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The Rich Man (Dives in Latin) and Lazarus

Introduction

The nature of man is a controversial issue -- some say man is made fundamentally of two parts, spirit and body others say tripartite, body, soul and spirit. Regardless - most say that at death mankind continues. That is there is a conscious intermediate state. This belief is most often established by quoting Luke 16:19-31 which comes from the mouth of the Lord. What is lacking however is a contextual discussion of the passage and a more careful look at what the genre of speech and rhetoric the  Lord was using (parable, sarcasm, parody, fable, irony etc) and to whom He was directing the story. We will better understand the nature of man by understanding this passage contextually and noting carefully how man was created in the beginning.

Luke 16:19-31

19 ¶  There was a certain rich man, which was clothed in purple and fine linen, and fared sumptuously every day:
20  And there was a certain beggar named Lazarus, which was laid at his gate, full of sores,
21  And desiring to be fed with the crumbs which fell from the rich man’s table: moreover the dogs came and licked his sores.
22  And it came to pass, that the beggar died, and was carried by the angels into Abraham’s bosom: the rich man also died, and was buried;
23  And in hell he lift up his eyes, being in torments, and seeth Abraham afar off, and Lazarus in his bosom.
24  And he cried and said, Father Abraham, have mercy on me, and send Lazarus, that he may dip the tip of his finger in water, and cool my tongue; for I am tormented in this flame.
25  But Abraham said, Son, remember that thou in thy lifetime receivedst thy good things, and likewise Lazarus evil things: but now he is comforted, and thou art tormented.
26  And beside all this, between us and you there is a great gulf fixed: so that they which would pass from hence to you cannot; neither can they pass to us, that would come from thence.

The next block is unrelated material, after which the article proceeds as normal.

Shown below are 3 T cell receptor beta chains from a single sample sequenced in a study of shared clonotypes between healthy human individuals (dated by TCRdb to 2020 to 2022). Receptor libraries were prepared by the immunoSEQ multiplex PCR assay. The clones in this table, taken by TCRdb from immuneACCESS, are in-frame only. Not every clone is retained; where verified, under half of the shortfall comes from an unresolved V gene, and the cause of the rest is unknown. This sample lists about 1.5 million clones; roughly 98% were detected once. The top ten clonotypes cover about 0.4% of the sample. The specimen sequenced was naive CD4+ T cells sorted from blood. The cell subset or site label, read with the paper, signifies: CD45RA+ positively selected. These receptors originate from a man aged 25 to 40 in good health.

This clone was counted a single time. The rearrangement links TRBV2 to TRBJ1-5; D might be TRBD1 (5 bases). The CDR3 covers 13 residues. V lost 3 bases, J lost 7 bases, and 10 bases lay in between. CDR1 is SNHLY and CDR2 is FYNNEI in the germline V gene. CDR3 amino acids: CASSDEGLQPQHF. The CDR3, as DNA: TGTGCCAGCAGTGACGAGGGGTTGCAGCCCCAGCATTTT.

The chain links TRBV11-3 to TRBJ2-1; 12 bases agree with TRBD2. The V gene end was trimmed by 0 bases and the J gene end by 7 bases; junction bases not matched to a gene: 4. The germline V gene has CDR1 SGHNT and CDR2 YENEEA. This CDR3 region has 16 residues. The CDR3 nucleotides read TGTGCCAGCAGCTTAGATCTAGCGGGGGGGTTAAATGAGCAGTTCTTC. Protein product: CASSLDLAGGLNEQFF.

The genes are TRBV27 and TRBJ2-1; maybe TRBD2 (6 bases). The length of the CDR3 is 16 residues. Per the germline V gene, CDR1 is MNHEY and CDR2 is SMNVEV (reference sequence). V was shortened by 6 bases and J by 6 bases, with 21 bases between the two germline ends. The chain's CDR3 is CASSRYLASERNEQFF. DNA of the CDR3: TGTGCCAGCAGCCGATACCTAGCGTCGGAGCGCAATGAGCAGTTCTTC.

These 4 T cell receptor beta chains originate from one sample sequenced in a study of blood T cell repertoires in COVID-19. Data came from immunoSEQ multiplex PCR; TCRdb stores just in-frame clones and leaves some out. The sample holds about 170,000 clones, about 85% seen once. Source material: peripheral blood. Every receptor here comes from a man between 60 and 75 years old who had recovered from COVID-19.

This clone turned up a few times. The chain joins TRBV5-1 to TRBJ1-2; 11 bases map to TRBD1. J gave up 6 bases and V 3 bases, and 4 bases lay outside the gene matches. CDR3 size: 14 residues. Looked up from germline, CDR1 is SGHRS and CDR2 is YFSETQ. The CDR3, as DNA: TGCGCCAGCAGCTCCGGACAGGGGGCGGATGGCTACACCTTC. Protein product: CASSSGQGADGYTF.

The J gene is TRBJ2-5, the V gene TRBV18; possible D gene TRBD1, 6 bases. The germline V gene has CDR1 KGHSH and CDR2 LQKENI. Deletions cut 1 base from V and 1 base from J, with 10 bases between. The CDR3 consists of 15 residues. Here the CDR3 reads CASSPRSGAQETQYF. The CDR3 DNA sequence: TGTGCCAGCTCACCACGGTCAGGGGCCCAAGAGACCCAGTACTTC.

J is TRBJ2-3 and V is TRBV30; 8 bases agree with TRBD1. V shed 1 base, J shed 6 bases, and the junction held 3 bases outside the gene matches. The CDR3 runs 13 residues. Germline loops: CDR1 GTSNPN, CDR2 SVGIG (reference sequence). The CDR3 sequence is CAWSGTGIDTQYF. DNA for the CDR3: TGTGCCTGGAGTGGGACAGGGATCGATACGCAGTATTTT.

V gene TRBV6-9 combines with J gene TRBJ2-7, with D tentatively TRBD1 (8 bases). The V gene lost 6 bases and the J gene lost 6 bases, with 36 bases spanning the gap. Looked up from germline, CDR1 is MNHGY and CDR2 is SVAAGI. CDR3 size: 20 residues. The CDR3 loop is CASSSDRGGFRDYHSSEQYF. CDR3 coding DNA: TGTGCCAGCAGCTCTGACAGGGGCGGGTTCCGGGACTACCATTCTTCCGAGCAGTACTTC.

27  Then he said, I pray thee therefore, father, that thou wouldest send him to my father’s house:
28  For I have five brethren; that he may testify unto them, lest they also come into this place of torment.
29  Abraham saith unto him, They have Moses and the prophets; let them hear them.
30  And he said, Nay, father Abraham: but if one went unto them from the dead, they will repent.
31  And he said unto him, If they hear not Moses and the prophets, neither will they be persuaded, though one rose from the dead.

The Run Up

We should look at the lead up to the passage -- lets go back to chapter 14. In verse 1 we read:

1 ¶  And it came to pass, as he went into the house of one of the chief Pharisees to eat bread on the sabbath day, that they watched him.
2  And, behold, there was a certain man before him which had the dropsy.
3  And Jesus answering spake unto the lawyers and Pharisees, saying, Is it lawful to heal on the sabbath day?
4  And they held their peace. And he took him, and healed him, and let him go;
5  And answered them, saying, Which of you shall have an ass or an ox fallen into a pit, and will not straightway pull him out on the sabbath day?
6  And they could not answer him again to these things.

The Lord entered the house of a chief of the Pharisees and confronts a particular doctrine held by the sect - namely their strict and impossible to uphold doctrine of the sabbath. The result was "And they could not answer him again to these things". Clearly the approach the Lord used was to expose the hypcrosy of the Pharisaical teaching -- and He did so "in their face", with an obvious miracle of healing and a "good work" which any rational person would agree  must be right to perform - yes even on the sabbath!